On Wednesday 6 September, The King and The Crown Princess took part in the Royal Colloquium's 25th anniversary celebrations, held at Confidencen in Ulriksdal. Since 1992, The King has invited researchers and decision-makers from around the world to meetings at which pressing environmental issues are discussed.
In August 1992, The King invited attendees to the first Royal Colloquium, which was held at Ulriksdal Palace. The participants were researchers and decision-makers from voluntary organisations, academia, politics, industry and commerce. Over the years, Swedish and international experts from various sectors of society have continued to meet to exchange ideas and to learn from each other's experience and knowledge.
The Royal Colloquium's 25th anniversary celebrations were held at Confidencen, Ulriksdal Palace Theatre. The King welcomed the attendees, saying:
"A great deal has happened within society in 25 years – and this has also had a significant influence on our views on the environment. The geopolitical map has been re-drawn. The European Union has been a key factor. There have been dramatic developments in technology. And not forgetting the fact that there are now two billion more people on our planet.
"Certain problems that were discussed a couple of decades ago are no longer as topical. I could mention the acidification of our seas, the thinning of the ozone layer or the threat from environmental toxins such as DDT. At the same time, other challenges have become increasingly evident. Without doubt, the most important example is climate change. Here, research and decision-making require knowledge and cooperation. Not least at an international level."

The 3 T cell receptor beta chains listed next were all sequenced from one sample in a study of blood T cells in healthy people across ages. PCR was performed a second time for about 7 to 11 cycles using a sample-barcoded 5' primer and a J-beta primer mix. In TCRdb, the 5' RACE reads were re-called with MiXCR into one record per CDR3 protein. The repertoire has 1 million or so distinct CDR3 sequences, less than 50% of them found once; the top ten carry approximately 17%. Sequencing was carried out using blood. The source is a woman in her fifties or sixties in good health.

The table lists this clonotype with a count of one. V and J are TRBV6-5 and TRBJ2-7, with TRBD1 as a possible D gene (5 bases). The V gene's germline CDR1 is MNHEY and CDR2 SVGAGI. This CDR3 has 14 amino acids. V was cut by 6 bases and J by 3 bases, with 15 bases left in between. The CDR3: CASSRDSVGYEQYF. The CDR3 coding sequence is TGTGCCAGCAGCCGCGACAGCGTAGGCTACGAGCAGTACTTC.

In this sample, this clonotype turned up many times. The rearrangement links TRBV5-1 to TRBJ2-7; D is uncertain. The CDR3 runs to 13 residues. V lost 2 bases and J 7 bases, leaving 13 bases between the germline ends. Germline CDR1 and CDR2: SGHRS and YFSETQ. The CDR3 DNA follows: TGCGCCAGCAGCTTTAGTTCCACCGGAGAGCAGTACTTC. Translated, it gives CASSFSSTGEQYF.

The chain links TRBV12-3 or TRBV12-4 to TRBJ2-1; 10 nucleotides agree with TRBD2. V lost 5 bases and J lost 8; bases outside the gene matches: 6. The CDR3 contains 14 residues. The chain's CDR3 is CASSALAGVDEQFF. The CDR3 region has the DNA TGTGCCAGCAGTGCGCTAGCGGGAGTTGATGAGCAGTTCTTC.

Intellectual historian, Professor of Environmental History and writer Sverker Sörlin then gave a speech on the subject of the environmental issue from a historical perspective – from Silent Spring to sustainability. Professor Sörlin spoke about how an awareness of the environmental issue emerged from the Second World War to the present day, from its discovery, via institutionalisation, to becoming part of society and politics today.
Professor Sörlin then held a discussion together with microbiologist and director Thomas Rosswall and diplomat and former chairman of the UN's climate negotiations Bo Kjellén. For many years, Mr Kjellén was Sweden's chief negotiator in the global climate negotiations. Their discussion highlighted the need to take a long-term approach, as this is a responsibility that stretches far into the future, and that more parties need to become involved and engaged, such as civil society and cities.
After a break, the afternoon continued with the subject of the environment as a social issue and the current agenda. Digital transformation strategist Darja Isaksson, Chief Executive of the Mistra Foundation for Strategic Environmental Research Åke Iverfeldt and foreign commentator Erika Bjerström then spoke about the disastrous consequences of climate change, which is a reality today. However, they also spoke about the advances being made, the need to work together and how we can make better use of the great potential offered by digitalisation when it comes to disseminating knowledge.
The day concluded with natural geographer and CEO of the Stockholm Environment Institute Johan Kuylenstierna and Stockholm Environment Institute researcher Marie Jurisoo speaking about our legacy and the message for the next generation. This included the future importance of subjects such as sustainable cities, the continued process of moving to these cities, and empathy and solidarity.
Actor Andreas T Olsson rounded off the proceedings with a reflection on our time. Musical entertainment was provided by the Junior Academy.
In connection with the anniversary, a book has also been released. In it, The King talks about twenty-five years of experience of organising royal colloquiums.
Solutions to protect tropical and subtropical coastal areas from further depletion of marine resources.
Carbon flows in tropical and subtropical coastal areas.
Political initiatives for sustainable development – from knowledge to action.
Agriculture and endurance.
Work, the environment and development: Keys to eradicating poverty.
Mountain areas as a global resource.
The Arctic under stress: A melting tundra.
Climate changes in the past: Human survival strategies.
Energy, water and food.
The urban world of the future.
A changing world: A new map.
Environmental issues in today's society and alternatives for action.